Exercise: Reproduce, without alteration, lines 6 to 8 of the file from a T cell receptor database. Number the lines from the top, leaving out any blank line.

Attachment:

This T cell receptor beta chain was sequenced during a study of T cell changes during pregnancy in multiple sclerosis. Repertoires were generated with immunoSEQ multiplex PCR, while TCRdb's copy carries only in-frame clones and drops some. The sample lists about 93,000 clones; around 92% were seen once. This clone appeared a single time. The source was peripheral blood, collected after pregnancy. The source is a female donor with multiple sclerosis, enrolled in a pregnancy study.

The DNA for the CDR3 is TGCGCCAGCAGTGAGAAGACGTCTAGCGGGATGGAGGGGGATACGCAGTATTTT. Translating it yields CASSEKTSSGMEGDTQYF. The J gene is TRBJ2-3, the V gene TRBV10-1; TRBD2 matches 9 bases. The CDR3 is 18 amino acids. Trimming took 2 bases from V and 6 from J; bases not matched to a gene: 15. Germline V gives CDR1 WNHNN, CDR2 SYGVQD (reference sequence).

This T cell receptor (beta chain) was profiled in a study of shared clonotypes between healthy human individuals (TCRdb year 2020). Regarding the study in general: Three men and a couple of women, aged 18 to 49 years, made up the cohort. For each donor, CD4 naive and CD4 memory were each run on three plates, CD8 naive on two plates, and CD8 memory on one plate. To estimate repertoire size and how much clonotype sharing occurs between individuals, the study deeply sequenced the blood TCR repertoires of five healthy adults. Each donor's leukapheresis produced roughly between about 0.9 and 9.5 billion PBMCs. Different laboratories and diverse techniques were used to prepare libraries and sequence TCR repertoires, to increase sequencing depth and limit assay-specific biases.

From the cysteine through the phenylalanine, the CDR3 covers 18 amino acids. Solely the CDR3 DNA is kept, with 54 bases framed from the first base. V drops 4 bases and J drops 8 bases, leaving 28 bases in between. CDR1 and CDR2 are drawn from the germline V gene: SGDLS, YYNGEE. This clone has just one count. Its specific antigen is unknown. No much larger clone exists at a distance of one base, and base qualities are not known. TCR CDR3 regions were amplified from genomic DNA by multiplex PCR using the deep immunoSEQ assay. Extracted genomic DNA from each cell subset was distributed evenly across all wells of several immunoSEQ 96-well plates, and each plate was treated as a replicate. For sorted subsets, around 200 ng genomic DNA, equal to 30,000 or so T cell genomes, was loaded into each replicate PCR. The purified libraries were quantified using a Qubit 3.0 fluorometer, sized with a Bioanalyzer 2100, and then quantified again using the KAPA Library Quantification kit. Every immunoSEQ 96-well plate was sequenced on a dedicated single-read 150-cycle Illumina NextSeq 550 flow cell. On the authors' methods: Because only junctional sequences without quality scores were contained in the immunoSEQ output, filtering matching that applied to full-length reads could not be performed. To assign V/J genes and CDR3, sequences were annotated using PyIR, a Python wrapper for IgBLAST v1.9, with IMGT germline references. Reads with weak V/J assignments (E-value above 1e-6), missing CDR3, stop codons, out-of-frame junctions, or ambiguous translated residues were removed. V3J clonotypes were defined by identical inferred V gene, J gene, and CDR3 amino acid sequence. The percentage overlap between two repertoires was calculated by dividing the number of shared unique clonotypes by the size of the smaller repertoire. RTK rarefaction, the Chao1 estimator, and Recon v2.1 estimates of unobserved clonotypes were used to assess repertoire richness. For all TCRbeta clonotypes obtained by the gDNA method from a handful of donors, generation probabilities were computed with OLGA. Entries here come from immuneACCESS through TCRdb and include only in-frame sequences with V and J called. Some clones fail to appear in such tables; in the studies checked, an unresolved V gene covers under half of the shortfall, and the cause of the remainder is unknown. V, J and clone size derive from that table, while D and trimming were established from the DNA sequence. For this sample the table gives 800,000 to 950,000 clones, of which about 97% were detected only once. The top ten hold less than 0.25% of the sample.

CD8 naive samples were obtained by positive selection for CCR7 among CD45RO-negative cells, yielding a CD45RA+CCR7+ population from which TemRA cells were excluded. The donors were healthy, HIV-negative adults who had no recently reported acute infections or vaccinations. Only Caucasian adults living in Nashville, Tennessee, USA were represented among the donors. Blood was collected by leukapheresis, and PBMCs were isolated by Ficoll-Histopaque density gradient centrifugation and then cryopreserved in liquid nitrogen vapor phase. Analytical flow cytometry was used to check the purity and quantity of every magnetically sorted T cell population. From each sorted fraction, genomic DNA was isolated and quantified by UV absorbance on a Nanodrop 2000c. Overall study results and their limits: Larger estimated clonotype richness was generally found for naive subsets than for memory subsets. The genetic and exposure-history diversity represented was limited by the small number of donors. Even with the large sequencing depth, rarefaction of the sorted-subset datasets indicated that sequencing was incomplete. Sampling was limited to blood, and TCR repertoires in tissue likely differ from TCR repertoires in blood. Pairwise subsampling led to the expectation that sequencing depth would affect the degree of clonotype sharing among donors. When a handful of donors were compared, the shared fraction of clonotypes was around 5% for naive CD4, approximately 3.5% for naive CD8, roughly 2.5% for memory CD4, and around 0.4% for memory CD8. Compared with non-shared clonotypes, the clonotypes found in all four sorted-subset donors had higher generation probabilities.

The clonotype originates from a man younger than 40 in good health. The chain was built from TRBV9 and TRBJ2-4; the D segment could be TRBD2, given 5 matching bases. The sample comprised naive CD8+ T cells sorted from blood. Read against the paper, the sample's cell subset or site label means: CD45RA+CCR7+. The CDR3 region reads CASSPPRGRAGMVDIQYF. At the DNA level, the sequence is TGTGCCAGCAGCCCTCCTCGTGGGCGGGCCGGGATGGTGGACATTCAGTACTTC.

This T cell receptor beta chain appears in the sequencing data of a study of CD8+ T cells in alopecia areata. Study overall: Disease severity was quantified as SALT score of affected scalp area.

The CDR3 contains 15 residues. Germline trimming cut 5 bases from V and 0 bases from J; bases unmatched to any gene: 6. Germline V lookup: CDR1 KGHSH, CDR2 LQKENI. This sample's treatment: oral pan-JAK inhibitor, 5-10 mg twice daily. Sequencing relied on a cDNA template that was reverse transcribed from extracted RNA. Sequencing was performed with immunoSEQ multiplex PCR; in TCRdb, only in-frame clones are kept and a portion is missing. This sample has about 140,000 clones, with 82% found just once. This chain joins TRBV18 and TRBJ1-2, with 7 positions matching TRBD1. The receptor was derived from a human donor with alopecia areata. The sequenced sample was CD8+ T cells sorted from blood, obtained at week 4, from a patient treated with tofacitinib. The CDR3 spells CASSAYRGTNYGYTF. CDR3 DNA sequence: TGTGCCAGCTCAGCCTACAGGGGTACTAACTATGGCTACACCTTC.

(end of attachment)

The clonotype originates from a man younger than 40 in good health. The chain was built from TRBV9 and TRBJ2-4; the D segment could be TRBD2, given 5 matching bases. The sample comprised naive CD8+ T cells sorted from blood. Read against the paper, the sample's cell subset or site label means: CD45RA+CCR7+. The CDR3 region reads CASSPPRGRAGMVDIQYF. At the DNA level, the sequence is TGTGCCAGCAGCCCTCCTCGTGGGCGGGCCGGGATGGTGGACATTCAGTACTTC.

This T cell receptor beta chain appears in the sequencing data of a study of CD8+ T cells in alopecia areata. Study overall: Disease severity was quantified as SALT score of affected scalp area.

The CDR3 contains 15 residues. Germline trimming cut 5 bases from V and 0 bases from J; bases unmatched to any gene: 6. Germline V lookup: CDR1 KGHSH, CDR2 LQKENI. This sample's treatment: oral pan-JAK inhibitor, 5-10 mg twice daily. Sequencing relied on a cDNA template that was reverse transcribed from extracted RNA. Sequencing was performed with immunoSEQ multiplex PCR; in TCRdb, only in-frame clones are kept and a portion is missing. This sample has about 140,000 clones, with 82% found just once. This chain joins TRBV18 and TRBJ1-2, with 7 positions matching TRBD1. The receptor was derived from a human donor with alopecia areata. The sequenced sample was CD8+ T cells sorted from blood, obtained at week 4, from a patient treated with tofacitinib. The CDR3 spells CASSAYRGTNYGYTF. CDR3 DNA sequence: TGTGCCAGCTCAGCCTACAGGGGTACTAACTATGGCTACACCTTC.